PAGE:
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Women In Combat Essay, Research Paper
In this report, I will present the information I’ve discovered concerning whether allowing women to serve in combat units will reduce a units effectiveness.
Women in today’s military serve in more jobs and constitute the largest percent of women in the military they ever have. Four years ago women only made up 12 percent of the military, this has climbed from 1.6 percent in 1973 (Armed Forces and Society, 1996, p. 17). They also hold more jobs than ever before. In 1991, congress passed an amendment which allowed women to fly fixed wing and rotary wing combat aircraft in the military (Harvard International Review, 1992, 52). The military has also opened more combat support jobs in an effort get more women to join the military. Virtually every job is open to women in the military; infantry, submarines, and artillery are the only ones that are still off limits (Congressional Quarterly Weekly, 1996, p. 368).
The only focus of my paper is whether there is still a need to ban women from direct combat. First, let me explain the distinction between combat support units and direct combat units. The military changed its definition of direct combat for women. This opened up more jobs for women that had been off-limits (Congressional Quarterly Researcher, 1992, p. 844). The performance of women in these positions was tested during the Gulf War. For the first time, American women flew combat missions and directly supported infantry units (Hamline Journal of Public Law and Policy, 1991, p. 200). Many times they were exposed to live fire, consequentially 13 were killed (Congressional Quarterly Weekly, 1992, p. 842). However, women were never considered to be in direct combat. The military’s current combat exclusion policy states that women are prohibited from serving in positions that are “engaging an enemy with individual or crew-served weapons while being exposed to direct fire, a high probability or direct physical contact with the enemy’s personnel, and a substantial risk of capture” (Law and Inequality, 1991, p. 6).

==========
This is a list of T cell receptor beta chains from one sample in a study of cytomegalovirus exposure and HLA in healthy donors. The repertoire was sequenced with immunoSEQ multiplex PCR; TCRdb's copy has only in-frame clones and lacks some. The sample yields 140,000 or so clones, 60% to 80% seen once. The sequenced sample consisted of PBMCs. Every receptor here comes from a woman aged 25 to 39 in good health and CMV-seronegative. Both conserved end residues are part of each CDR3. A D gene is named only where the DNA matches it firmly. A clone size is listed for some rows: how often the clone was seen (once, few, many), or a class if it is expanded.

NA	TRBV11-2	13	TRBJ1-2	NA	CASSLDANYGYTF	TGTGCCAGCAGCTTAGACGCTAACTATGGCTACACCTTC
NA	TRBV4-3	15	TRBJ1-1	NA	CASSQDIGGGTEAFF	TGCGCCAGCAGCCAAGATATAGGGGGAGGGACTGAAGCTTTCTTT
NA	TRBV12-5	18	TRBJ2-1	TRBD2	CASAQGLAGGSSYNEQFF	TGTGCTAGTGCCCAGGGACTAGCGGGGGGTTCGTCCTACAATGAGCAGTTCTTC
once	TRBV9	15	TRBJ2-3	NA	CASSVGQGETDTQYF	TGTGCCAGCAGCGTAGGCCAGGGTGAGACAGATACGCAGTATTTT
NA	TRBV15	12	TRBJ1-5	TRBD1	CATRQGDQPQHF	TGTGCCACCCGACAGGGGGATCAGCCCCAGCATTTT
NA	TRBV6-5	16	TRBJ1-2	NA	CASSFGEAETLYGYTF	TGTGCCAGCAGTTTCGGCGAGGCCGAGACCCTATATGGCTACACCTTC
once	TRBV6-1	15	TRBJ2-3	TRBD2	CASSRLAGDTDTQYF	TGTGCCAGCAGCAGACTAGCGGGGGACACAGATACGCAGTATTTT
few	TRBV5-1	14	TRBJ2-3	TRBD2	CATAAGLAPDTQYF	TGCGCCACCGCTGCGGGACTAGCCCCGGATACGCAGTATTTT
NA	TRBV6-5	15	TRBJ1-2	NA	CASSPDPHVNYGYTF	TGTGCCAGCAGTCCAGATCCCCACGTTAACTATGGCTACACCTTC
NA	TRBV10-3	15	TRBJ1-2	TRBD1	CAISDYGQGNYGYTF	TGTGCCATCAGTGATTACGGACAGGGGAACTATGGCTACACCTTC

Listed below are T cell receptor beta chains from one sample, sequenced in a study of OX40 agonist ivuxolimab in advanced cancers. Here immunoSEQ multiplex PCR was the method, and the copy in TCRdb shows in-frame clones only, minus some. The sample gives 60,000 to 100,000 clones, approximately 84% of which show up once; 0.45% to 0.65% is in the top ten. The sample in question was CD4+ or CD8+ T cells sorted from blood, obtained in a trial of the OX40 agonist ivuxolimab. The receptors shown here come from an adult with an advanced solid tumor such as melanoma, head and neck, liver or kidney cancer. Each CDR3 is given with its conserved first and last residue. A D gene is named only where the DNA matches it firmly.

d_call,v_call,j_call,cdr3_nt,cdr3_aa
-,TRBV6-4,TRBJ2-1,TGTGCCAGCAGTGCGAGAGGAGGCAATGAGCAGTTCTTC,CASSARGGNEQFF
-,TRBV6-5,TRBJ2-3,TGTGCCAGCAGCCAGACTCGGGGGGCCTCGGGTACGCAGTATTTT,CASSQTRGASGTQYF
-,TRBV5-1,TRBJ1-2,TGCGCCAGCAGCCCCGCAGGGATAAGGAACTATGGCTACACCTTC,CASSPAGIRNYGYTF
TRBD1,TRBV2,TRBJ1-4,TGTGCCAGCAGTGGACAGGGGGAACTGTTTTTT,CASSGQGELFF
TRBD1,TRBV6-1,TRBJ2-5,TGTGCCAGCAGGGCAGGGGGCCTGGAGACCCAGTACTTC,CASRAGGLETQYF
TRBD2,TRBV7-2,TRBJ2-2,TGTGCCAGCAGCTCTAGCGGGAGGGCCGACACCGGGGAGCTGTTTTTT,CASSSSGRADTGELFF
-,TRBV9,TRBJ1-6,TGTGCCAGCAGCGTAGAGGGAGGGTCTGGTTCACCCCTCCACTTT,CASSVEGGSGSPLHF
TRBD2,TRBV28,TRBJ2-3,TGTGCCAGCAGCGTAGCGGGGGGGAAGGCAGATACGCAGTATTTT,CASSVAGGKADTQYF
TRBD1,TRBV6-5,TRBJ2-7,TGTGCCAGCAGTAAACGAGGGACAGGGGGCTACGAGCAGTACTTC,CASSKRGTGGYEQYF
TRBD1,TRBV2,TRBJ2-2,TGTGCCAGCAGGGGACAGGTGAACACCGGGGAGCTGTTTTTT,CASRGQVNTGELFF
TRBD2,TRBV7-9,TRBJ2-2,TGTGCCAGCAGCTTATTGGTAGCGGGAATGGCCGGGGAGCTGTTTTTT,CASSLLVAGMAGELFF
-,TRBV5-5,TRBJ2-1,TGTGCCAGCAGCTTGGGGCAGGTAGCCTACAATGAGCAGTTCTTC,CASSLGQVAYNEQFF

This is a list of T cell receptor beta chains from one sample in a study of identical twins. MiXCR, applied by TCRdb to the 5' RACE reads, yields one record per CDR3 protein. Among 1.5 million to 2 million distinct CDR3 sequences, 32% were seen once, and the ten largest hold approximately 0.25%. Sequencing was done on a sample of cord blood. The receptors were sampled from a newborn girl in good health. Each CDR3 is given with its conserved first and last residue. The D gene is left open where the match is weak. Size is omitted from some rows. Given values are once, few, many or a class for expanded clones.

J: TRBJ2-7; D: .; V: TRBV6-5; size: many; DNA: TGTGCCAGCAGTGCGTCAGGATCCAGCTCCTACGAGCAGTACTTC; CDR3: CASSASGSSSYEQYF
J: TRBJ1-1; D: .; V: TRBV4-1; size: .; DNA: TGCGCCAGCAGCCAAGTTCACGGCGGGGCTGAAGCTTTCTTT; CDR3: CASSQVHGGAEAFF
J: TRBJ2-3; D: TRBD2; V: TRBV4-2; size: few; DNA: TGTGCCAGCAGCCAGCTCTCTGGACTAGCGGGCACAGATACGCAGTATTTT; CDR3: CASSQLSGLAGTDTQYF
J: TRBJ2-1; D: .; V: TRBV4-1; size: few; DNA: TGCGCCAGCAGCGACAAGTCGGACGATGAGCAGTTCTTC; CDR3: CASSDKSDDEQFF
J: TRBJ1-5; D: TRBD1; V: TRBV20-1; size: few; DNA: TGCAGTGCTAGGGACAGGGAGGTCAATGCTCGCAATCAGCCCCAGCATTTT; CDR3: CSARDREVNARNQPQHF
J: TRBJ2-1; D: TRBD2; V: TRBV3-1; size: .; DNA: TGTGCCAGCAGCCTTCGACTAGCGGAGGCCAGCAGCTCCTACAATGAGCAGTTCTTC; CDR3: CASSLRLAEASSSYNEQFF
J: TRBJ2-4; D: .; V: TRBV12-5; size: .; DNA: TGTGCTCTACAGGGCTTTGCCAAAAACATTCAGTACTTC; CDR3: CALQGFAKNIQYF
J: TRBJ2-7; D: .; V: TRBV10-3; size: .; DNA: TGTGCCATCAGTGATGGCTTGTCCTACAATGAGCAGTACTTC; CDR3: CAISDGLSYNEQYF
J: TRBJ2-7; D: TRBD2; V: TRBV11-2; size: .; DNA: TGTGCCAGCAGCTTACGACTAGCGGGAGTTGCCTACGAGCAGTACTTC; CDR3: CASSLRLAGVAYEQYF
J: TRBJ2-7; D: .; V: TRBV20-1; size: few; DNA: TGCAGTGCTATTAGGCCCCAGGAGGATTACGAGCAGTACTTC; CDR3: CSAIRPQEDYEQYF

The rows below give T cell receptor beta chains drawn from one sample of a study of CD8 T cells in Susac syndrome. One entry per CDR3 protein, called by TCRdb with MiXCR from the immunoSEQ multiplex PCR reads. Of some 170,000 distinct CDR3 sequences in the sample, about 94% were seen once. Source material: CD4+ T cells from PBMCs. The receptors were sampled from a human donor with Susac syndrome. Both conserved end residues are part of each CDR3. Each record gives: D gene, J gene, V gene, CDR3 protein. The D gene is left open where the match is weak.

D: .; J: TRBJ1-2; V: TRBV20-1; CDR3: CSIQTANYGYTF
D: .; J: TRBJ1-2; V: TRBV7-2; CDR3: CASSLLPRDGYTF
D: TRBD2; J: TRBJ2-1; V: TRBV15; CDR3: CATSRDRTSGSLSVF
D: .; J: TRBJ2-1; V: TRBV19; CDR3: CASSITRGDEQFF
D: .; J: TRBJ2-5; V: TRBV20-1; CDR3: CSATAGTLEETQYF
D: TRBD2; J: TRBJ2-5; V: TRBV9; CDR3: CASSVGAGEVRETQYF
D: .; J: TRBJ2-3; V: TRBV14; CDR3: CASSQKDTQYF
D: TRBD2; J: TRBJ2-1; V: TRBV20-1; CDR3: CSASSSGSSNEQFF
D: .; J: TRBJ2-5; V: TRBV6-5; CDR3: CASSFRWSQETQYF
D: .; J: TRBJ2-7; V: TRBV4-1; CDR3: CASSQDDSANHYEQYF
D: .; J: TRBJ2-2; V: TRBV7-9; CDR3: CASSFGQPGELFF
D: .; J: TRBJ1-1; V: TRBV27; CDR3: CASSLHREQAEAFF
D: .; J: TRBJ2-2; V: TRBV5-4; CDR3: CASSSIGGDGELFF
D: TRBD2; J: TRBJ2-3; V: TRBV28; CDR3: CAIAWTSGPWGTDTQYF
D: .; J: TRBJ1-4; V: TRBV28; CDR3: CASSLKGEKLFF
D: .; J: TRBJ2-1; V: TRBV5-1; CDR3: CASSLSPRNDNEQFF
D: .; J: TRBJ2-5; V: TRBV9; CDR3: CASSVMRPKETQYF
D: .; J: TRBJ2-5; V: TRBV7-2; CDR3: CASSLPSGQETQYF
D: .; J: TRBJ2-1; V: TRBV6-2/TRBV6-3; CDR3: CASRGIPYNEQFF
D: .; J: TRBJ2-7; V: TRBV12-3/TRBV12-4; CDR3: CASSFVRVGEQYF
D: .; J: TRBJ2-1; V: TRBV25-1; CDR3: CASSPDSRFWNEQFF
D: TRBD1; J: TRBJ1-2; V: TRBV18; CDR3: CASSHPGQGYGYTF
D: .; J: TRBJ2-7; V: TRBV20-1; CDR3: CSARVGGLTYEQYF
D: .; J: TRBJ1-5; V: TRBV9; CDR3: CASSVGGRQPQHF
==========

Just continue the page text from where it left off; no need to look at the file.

Many people feel that this policy is discriminatory towards women and only perpetuates the view that they are not seen equally in the military (Luddy, 1992 as cited by Stencel, 1992, 836). This policy ensures the effectiveness of the combat unit, which brings me to my next definition. The effectiveness of a combat unit is measured by its ability “…in mobilizing, and deploying troops, effectiveness in battle measured by outcomes, mission accomplishment or the ratio of United States versus enemy killed and wounded in combat” (Glenn, 1991, as cited by Peach, 1991, p. 212).
In this report, I will discuss five sub-topics. First, I will discuss the experience other nations have had with mixing men and women in combat. My next two sub-topics will compare men and women in two ways. I will start my second sub-topic by comparing men and women physically then comparing men and women psychologically. Then I will evaluate the health care needs of women in combat support units. Finally I will discuss the effect that women would have on unit cohesion. After discussing how these aspects can affect the effectiveness of the military, I will draw conclusions as to how these factors connect to the affects of allowing women to serve in combat. I will then the best possible recommendation using all of the information I have gathered concerning women in combat.